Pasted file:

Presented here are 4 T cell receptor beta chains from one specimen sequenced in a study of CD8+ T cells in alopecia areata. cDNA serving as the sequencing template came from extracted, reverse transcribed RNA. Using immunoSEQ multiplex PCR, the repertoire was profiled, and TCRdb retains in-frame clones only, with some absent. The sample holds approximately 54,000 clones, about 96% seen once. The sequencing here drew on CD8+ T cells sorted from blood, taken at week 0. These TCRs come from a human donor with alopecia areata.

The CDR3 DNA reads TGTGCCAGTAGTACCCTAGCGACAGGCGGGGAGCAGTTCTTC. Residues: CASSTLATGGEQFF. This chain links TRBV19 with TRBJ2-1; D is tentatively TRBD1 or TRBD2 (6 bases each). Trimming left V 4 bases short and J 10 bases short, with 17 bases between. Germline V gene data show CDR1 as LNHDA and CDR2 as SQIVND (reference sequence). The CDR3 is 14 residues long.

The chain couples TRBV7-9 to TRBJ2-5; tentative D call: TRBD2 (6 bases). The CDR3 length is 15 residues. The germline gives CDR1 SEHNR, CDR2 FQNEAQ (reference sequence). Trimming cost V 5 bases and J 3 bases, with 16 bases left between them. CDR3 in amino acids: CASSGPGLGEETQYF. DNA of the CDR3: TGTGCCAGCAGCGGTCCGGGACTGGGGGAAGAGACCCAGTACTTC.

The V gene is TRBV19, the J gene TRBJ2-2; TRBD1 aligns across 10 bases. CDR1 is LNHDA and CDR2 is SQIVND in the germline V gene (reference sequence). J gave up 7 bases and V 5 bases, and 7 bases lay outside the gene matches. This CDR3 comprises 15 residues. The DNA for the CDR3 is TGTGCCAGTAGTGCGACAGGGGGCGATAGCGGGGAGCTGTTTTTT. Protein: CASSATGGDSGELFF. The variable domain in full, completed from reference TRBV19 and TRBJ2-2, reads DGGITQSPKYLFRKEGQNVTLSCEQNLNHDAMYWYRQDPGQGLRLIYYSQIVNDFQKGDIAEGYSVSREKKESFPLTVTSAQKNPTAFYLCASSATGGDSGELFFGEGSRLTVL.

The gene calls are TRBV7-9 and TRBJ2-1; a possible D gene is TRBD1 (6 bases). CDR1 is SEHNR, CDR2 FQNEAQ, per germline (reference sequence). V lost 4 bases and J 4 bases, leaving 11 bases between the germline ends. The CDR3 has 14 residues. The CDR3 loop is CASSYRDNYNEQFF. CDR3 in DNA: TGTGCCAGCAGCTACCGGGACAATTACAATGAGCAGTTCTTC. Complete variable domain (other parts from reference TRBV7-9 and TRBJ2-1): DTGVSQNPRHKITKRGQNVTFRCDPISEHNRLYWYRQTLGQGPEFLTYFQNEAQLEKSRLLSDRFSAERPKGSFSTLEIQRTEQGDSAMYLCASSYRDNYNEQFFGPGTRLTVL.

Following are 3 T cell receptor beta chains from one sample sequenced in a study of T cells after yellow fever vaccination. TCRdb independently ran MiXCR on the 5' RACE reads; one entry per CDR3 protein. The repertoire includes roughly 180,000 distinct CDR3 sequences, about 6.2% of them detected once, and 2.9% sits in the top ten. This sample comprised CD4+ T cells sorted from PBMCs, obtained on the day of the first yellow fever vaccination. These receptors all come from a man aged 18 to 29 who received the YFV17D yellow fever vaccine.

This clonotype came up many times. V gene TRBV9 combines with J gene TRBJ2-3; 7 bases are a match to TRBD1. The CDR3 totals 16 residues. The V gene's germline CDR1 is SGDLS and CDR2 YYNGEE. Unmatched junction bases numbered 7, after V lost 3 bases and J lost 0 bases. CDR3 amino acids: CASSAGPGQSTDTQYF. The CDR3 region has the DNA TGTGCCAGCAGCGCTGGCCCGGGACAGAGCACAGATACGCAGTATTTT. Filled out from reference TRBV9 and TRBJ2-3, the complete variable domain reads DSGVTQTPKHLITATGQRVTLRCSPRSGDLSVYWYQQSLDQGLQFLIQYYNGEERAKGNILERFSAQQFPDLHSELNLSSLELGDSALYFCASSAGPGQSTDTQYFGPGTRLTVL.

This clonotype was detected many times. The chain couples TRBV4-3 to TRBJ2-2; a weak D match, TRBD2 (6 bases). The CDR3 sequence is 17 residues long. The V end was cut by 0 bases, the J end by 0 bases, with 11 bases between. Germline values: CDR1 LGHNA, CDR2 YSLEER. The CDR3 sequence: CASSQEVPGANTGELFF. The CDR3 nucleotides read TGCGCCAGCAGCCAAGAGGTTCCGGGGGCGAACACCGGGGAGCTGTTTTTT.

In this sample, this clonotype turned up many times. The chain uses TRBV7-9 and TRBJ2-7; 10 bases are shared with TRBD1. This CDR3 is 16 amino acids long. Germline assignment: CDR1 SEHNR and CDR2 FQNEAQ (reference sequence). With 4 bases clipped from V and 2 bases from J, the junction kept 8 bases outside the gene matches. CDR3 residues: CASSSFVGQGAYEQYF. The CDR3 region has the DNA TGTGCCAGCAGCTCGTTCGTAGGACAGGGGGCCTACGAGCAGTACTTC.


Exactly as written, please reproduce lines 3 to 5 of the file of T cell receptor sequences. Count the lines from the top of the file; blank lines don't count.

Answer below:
The chain couples TRBV7-9 to TRBJ2-5; tentative D call: TRBD2 (6 bases). The CDR3 length is 15 residues. The germline gives CDR1 SEHNR, CDR2 FQNEAQ (reference sequence). Trimming cost V 5 bases and J 3 bases, with 16 bases left between them. CDR3 in amino acids: CASSGPGLGEETQYF. DNA of the CDR3: TGTGCCAGCAGCGGTCCGGGACTGGGGGAAGAGACCCAGTACTTC.

The V gene is TRBV19, the J gene TRBJ2-2; TRBD1 aligns across 10 bases. CDR1 is LNHDA and CDR2 is SQIVND in the germline V gene (reference sequence). J gave up 7 bases and V 5 bases, and 7 bases lay outside the gene matches. This CDR3 comprises 15 residues. The DNA for the CDR3 is TGTGCCAGTAGTGCGACAGGGGGCGATAGCGGGGAGCTGTTTTTT. Protein: CASSATGGDSGELFF. The variable domain in full, completed from reference TRBV19 and TRBJ2-2, reads DGGITQSPKYLFRKEGQNVTLSCEQNLNHDAMYWYRQDPGQGLRLIYYSQIVNDFQKGDIAEGYSVSREKKESFPLTVTSAQKNPTAFYLCASSATGGDSGELFFGEGSRLTVL.

The gene calls are TRBV7-9 and TRBJ2-1; a possible D gene is TRBD1 (6 bases). CDR1 is SEHNR, CDR2 FQNEAQ, per germline (reference sequence). V lost 4 bases and J 4 bases, leaving 11 bases between the germline ends. The CDR3 has 14 residues. The CDR3 loop is CASSYRDNYNEQFF. CDR3 in DNA: TGTGCCAGCAGCTACCGGGACAATTACAATGAGCAGTTCTTC. Complete variable domain (other parts from reference TRBV7-9 and TRBJ2-1): DTGVSQNPRHKITKRGQNVTFRCDPISEHNRLYWYRQTLGQGPEFLTYFQNEAQLEKSRLLSDRFSAERPKGSFSTLEIQRTEQGDSAMYLCASSYRDNYNEQFFGPGTRLTVL.